I saw a lone plant among the Rhododendron campanulatum on 28 July and saw more such plants on my two subsequent trips to Ilaqa and beyond. The two-tier ray-florets point to an Erigeron species. These plants were about 40-50cm tall with large individual flowers (5-6cm across) at the end of stems. Please help identify it.
Erigeron sp.?
Snowline and Ilaqa, Dharamshala, HP
3000-3300m
28-29 July, 05, 16-17 August 2017

Pl. try to check comparative images at efi site on genus and subfamily page, if already not done so.


Thank you … I did check but didn’t come close to an ID. Erigeron is very likely but it’s a variable genus.


Also tried comparative images at Astereae but could not find a match.


Thomson’s Aster 

Aster thomsonii

I think it may be Aster spp. found on temperate area.


Should be Aster thomsonii


Thank you … You are right, my sample is most likely Aster thomsonii. I convinced myself otherwise because the A. thomsonii plants I know from lower altitudes haven’t yet flowered and most had a cluster of flowers simultaneously last year (efi thread).
Do plants at higher altitude flower first in this species?

Thank you for correcting me.



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Please help to id this species from Chakrata area..


Pl. look Aster peduncularis.


Thanks … for the help.. will try to ascertain..


Herb sp. in POWO and GBIF looks matching !


Cordiofontis thomsonii (C.B.Clarke) Nesom Syn : Aster thomsonii C.B.Clarke ??


Both Aster peduncularis and Aster thomsonii look quite close as per GBIF links herein.

We have to find the difference between the two.
I am unable to get this on the net.
Of the two, Aster thomsonii seems more common as per availability of specimens in GBIF.
For the time being, I take this post as Aster thomsonii. I could find the description of this in IBIS Flora from the FBI.


OK … !


To me this looks like Aster thomsonii.



Aster thomsonii
 image from Flowers of the Himalaya: A Supplement by Adam Stainton, for comparison.


The size of the flowers is quite different. Aster thomsonii has larger flowers, 4-5 cm across. Nidhan ji may comment on it, as he saw the flowers. I usually take one picture of the flowers together with a scale, for example with my finger – it helps in estimating the size later by looking at the pics. I am attaching an image of, what I think is, Aster thomsoni from Dhanaulti, Uttarakhand.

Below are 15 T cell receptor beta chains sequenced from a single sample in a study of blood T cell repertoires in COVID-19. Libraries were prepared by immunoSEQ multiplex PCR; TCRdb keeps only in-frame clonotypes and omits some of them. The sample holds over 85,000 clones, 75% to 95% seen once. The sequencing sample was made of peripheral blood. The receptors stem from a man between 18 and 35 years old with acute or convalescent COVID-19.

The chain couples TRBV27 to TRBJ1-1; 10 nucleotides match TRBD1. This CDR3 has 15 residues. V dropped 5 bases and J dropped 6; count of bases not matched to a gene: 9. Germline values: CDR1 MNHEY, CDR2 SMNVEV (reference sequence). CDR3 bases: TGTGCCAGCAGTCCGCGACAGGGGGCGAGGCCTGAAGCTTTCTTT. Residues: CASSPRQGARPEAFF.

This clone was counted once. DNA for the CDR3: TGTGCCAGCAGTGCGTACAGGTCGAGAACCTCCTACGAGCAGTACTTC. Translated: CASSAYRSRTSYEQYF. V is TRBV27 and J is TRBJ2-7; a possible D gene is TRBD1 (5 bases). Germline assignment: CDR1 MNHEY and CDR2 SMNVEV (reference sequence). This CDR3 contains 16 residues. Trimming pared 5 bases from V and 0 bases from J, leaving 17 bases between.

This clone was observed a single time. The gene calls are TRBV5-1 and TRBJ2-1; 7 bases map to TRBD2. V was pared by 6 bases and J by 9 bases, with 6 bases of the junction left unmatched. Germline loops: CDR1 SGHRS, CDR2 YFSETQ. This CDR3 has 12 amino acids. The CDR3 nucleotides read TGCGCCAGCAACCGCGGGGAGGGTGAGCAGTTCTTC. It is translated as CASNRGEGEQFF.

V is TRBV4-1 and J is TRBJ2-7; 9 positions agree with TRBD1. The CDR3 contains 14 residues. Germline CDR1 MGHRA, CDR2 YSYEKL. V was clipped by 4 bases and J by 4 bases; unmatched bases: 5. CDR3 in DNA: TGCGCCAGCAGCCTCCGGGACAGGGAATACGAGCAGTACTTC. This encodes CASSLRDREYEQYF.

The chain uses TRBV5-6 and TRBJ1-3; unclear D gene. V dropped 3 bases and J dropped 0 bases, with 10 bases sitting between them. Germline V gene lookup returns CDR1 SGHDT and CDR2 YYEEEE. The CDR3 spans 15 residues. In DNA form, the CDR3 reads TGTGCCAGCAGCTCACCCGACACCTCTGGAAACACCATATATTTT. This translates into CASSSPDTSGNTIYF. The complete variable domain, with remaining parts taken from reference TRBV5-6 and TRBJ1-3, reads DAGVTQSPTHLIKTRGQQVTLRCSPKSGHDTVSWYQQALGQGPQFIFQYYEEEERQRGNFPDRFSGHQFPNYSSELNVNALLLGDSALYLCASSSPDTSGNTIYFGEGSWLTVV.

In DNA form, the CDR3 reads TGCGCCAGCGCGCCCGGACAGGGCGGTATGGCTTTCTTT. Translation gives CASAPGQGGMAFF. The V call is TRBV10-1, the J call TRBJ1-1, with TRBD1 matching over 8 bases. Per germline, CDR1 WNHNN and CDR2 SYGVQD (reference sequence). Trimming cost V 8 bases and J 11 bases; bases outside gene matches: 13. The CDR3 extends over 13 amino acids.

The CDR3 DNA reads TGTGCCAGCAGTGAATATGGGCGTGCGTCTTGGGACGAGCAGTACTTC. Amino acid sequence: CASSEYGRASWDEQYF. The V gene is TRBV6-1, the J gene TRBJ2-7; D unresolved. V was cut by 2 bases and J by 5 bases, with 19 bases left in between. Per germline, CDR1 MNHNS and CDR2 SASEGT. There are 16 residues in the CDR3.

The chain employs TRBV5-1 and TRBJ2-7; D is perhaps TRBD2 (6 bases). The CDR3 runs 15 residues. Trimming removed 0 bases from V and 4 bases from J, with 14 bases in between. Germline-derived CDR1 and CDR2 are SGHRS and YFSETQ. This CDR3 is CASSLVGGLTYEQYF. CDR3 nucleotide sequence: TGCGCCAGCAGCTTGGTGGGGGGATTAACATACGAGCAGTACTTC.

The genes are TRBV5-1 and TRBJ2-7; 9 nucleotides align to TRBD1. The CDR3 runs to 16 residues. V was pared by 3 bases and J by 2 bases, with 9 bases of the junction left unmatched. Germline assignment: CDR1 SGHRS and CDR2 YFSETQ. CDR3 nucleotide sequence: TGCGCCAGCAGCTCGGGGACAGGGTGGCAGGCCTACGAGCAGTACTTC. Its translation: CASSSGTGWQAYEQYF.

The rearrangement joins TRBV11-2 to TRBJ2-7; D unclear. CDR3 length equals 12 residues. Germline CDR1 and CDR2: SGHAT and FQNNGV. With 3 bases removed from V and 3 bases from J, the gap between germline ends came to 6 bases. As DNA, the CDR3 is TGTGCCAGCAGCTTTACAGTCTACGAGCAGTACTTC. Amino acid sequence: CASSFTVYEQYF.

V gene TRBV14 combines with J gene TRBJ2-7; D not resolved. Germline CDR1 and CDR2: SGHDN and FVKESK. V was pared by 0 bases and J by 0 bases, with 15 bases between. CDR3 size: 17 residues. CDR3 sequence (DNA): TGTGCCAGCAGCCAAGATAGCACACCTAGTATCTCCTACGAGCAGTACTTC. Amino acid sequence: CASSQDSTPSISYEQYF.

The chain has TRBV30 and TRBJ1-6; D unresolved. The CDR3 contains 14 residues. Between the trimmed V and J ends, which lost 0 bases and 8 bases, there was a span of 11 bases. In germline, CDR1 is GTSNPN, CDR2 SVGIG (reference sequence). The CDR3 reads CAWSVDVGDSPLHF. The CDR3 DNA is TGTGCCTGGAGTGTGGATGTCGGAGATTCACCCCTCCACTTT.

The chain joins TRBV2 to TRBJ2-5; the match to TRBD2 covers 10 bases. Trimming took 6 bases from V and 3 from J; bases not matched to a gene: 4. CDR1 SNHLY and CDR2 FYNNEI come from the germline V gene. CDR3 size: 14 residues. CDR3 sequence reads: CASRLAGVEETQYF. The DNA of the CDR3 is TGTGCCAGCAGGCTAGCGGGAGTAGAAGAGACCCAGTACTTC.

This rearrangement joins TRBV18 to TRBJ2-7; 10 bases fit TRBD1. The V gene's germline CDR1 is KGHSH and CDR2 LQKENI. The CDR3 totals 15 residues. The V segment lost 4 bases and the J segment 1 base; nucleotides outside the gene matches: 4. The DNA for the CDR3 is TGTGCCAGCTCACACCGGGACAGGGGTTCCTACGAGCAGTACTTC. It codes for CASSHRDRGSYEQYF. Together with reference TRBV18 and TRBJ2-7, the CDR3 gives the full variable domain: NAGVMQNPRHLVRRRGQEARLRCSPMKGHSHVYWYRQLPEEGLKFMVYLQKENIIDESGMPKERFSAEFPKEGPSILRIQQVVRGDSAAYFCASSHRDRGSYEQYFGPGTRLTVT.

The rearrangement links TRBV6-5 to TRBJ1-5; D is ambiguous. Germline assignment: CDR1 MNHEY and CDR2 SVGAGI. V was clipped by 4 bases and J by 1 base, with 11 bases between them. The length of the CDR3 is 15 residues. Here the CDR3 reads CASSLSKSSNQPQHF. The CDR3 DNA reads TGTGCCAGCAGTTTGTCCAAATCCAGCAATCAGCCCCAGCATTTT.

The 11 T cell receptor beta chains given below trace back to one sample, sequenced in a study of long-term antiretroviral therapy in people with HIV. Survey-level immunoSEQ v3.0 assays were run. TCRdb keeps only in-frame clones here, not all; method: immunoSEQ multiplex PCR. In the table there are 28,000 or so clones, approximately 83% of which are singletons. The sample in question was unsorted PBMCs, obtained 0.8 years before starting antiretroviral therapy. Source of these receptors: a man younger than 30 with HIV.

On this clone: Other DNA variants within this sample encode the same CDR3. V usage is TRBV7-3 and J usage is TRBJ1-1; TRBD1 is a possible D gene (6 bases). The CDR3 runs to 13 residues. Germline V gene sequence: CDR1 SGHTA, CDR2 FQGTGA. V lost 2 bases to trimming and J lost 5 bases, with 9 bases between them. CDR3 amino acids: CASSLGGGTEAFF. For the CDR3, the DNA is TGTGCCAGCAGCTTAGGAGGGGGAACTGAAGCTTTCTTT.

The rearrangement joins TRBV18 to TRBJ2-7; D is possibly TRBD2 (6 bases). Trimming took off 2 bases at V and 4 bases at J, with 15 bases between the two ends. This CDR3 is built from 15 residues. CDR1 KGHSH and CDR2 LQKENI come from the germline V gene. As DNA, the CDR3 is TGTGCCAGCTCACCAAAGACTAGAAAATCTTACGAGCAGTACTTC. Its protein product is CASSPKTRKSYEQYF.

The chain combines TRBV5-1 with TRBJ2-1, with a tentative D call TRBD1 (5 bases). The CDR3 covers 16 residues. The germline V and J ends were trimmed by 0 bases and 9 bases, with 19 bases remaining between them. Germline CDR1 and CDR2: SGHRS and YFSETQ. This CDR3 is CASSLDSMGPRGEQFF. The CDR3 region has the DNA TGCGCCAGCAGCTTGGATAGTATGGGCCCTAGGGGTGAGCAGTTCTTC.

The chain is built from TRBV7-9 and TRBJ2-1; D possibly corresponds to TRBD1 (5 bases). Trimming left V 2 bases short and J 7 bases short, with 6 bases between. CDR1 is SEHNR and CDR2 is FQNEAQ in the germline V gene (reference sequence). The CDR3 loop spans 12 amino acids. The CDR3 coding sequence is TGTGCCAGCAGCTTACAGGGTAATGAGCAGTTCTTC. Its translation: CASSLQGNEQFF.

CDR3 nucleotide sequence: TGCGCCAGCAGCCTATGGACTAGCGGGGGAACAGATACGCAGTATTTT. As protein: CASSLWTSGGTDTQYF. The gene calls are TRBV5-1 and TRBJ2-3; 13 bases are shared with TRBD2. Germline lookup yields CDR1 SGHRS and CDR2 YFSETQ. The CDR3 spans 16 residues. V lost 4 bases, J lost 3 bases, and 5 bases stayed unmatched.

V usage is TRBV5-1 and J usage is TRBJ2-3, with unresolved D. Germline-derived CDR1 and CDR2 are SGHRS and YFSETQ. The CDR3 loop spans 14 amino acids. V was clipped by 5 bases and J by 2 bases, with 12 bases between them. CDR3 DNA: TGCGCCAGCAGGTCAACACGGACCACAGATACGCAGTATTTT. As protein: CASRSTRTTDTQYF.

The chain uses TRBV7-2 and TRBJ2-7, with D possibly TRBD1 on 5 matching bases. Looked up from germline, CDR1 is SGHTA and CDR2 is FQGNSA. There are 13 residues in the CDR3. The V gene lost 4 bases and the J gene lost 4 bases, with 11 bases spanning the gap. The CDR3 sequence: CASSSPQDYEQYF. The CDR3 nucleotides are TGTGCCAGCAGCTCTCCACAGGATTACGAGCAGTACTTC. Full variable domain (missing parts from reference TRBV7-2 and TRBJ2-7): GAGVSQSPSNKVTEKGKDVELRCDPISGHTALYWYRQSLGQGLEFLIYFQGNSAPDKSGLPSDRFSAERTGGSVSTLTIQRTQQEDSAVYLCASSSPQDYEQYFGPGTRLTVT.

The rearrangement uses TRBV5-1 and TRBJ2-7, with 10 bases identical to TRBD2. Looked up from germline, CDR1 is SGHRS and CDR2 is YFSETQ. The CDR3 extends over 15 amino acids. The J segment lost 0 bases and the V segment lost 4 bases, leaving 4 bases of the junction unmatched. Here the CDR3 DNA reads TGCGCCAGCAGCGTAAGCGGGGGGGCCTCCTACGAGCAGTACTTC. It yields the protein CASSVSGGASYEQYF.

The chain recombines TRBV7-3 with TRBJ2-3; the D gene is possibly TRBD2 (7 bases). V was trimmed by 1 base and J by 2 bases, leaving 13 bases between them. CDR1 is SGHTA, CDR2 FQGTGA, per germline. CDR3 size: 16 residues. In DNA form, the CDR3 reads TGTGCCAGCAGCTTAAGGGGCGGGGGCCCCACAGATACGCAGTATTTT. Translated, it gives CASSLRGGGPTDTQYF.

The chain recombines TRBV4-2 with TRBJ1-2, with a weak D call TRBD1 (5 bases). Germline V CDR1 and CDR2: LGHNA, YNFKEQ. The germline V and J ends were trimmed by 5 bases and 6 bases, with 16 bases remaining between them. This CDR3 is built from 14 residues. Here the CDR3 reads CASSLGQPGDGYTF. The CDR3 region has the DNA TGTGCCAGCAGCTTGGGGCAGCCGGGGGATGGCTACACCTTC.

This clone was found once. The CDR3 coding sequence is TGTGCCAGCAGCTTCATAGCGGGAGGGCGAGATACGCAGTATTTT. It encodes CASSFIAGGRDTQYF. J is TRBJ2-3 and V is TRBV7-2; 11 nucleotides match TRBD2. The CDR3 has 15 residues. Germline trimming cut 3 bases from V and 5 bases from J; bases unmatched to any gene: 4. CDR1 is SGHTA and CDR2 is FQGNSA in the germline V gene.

The size of the flowers is quite different. Aster thomsonii has larger flowers, 4-5 cm across. … may comment on it, as he saw the flowers. I usually take one picture of the flowers together with a scale, for example with my finger – it helps in estimating the size later by looking at the pics. I am attaching an image of, what I think is, Aster thomsoni from Dhanaulti, Uttarakhand.


I am hopeful that … may be having a few shots of this flower. It was my first tour of Chakrata with … in September 2011….the photo was recorded on 17.09.2011 at around 9:30 am (this is a reference for …)..
I had learnt the significance of reference scale only after some more tours, and this is surely an incomplete post to conclude anything. Even the leaves are not captured. After such a long gap, I am now realizing the mistakes I did in the field, and there are no ways to correct, because it is rare of the rarest possibility to chance upon same plants in future follow up visits.
…, Aster thomsonii is a  good probability considering the flower dimensions.. flowers are large, you can see my fingers (at least faintly) in the second image. I am enclosing two more pics, shot a little distance away.. which may help to decide